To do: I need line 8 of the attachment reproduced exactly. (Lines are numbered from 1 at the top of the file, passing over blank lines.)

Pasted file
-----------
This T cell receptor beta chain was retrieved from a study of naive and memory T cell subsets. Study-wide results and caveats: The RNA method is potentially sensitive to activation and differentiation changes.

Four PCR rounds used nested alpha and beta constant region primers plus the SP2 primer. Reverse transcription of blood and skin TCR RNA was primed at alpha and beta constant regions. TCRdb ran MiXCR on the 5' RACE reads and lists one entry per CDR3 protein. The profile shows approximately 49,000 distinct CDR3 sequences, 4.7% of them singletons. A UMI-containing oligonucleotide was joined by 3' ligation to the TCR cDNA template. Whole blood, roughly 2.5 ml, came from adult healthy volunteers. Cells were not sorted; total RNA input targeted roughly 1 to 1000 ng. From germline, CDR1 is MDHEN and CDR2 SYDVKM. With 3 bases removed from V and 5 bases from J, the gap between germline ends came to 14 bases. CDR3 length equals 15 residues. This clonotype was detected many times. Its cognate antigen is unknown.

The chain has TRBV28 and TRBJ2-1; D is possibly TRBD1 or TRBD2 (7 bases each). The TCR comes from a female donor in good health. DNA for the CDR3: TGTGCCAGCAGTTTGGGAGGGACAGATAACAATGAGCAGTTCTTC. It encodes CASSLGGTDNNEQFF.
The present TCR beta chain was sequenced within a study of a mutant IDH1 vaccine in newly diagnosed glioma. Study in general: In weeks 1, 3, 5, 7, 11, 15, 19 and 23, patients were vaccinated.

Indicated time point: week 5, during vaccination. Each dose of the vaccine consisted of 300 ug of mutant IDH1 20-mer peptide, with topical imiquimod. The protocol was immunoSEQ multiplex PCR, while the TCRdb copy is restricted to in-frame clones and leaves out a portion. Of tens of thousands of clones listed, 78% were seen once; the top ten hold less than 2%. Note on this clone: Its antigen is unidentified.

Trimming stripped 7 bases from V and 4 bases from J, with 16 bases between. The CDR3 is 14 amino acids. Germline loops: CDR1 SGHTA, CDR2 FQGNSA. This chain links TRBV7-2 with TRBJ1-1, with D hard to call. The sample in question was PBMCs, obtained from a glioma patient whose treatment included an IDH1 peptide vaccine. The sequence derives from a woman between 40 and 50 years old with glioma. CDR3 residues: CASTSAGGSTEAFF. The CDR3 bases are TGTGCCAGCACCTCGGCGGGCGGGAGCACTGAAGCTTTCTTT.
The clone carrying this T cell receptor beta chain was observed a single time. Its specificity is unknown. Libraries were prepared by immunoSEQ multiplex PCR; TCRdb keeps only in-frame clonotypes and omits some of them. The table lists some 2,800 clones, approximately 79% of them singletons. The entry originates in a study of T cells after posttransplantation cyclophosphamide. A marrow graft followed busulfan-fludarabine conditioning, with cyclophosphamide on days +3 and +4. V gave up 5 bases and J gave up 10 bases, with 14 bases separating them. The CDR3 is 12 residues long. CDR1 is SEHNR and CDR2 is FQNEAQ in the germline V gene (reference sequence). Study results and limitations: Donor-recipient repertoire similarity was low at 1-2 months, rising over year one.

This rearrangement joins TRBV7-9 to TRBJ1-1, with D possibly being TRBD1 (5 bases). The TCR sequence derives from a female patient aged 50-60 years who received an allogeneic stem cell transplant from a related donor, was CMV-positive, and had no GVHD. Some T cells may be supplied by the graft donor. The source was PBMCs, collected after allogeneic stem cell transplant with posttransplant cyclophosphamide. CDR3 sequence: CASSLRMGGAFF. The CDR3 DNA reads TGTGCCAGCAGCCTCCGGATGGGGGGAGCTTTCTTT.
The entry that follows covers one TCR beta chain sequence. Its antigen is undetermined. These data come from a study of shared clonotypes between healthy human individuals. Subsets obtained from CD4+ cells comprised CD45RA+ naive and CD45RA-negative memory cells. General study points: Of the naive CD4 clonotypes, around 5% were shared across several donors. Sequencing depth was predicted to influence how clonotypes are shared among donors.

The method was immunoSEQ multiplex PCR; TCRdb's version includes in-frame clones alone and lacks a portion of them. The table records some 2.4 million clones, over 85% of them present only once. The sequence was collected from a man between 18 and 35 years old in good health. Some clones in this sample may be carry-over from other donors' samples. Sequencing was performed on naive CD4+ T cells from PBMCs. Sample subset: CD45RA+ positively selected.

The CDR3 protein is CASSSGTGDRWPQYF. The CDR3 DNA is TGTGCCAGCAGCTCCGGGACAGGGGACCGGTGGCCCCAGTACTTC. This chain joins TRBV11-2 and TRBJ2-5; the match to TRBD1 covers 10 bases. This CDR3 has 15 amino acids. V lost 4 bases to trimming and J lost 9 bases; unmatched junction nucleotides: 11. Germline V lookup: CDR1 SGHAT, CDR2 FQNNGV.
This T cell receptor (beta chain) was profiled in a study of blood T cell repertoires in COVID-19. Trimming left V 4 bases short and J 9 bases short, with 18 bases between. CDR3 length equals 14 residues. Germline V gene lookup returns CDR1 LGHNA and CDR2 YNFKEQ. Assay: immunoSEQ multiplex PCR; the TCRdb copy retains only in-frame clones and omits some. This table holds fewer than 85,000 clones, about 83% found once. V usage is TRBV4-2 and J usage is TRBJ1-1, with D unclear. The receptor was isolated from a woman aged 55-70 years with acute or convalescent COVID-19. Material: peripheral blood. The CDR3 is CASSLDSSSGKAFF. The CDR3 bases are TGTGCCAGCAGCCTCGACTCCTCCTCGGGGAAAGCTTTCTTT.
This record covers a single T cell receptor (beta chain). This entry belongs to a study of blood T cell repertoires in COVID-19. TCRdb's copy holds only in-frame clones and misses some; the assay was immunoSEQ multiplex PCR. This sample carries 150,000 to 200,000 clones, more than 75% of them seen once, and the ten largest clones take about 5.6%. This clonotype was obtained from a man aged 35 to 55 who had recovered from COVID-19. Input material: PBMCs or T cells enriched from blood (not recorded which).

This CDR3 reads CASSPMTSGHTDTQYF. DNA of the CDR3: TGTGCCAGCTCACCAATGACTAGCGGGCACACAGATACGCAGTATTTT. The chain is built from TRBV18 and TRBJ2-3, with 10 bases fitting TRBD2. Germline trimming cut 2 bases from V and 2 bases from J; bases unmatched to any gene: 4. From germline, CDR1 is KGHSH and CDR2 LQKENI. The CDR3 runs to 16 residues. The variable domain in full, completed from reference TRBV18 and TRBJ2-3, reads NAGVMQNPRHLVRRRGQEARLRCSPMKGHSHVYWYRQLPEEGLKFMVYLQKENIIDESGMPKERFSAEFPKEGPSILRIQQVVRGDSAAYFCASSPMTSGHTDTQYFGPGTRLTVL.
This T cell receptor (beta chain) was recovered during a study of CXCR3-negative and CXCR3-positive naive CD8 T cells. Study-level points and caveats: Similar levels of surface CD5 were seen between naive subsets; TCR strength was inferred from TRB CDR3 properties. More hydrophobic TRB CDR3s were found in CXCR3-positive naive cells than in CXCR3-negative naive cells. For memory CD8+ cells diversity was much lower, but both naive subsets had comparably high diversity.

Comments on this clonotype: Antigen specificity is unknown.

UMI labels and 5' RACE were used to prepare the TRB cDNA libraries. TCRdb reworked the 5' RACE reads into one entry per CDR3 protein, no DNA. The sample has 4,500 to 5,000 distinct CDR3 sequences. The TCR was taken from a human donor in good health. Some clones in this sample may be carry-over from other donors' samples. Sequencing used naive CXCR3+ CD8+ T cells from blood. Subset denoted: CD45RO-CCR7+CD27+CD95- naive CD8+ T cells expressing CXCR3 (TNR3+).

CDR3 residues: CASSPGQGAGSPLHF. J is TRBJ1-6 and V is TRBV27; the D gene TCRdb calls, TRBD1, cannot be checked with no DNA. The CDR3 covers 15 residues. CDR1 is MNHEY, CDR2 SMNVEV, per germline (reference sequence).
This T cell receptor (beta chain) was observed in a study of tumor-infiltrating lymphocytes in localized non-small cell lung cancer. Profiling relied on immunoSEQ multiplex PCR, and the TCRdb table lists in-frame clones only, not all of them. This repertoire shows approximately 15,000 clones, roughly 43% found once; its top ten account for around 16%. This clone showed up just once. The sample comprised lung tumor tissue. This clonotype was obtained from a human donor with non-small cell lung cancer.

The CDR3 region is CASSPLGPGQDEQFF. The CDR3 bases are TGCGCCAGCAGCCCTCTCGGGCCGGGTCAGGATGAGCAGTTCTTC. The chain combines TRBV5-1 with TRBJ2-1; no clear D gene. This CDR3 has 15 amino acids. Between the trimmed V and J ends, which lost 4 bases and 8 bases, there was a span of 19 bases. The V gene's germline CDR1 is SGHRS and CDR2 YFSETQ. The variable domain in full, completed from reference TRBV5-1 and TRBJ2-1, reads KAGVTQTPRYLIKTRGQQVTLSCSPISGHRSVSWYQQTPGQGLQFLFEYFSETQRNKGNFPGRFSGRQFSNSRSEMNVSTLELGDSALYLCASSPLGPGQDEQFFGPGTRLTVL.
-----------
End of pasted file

This rearrangement joins TRBV7-9 to TRBJ1-1, with D possibly being TRBD1 (5 bases). The TCR sequence derives from a female patient aged 50-60 years who received an allogeneic stem cell transplant from a related donor, was CMV-positive, and had no GVHD. Some T cells may be supplied by the graft donor. The source was PBMCs, collected after allogeneic stem cell transplant with posttransplant cyclophosphamide. CDR3 sequence: CASSLRMGGAFF. The CDR3 DNA reads TGTGCCAGCAGCCTCCGGATGGGGGGAGCTTTCTTT.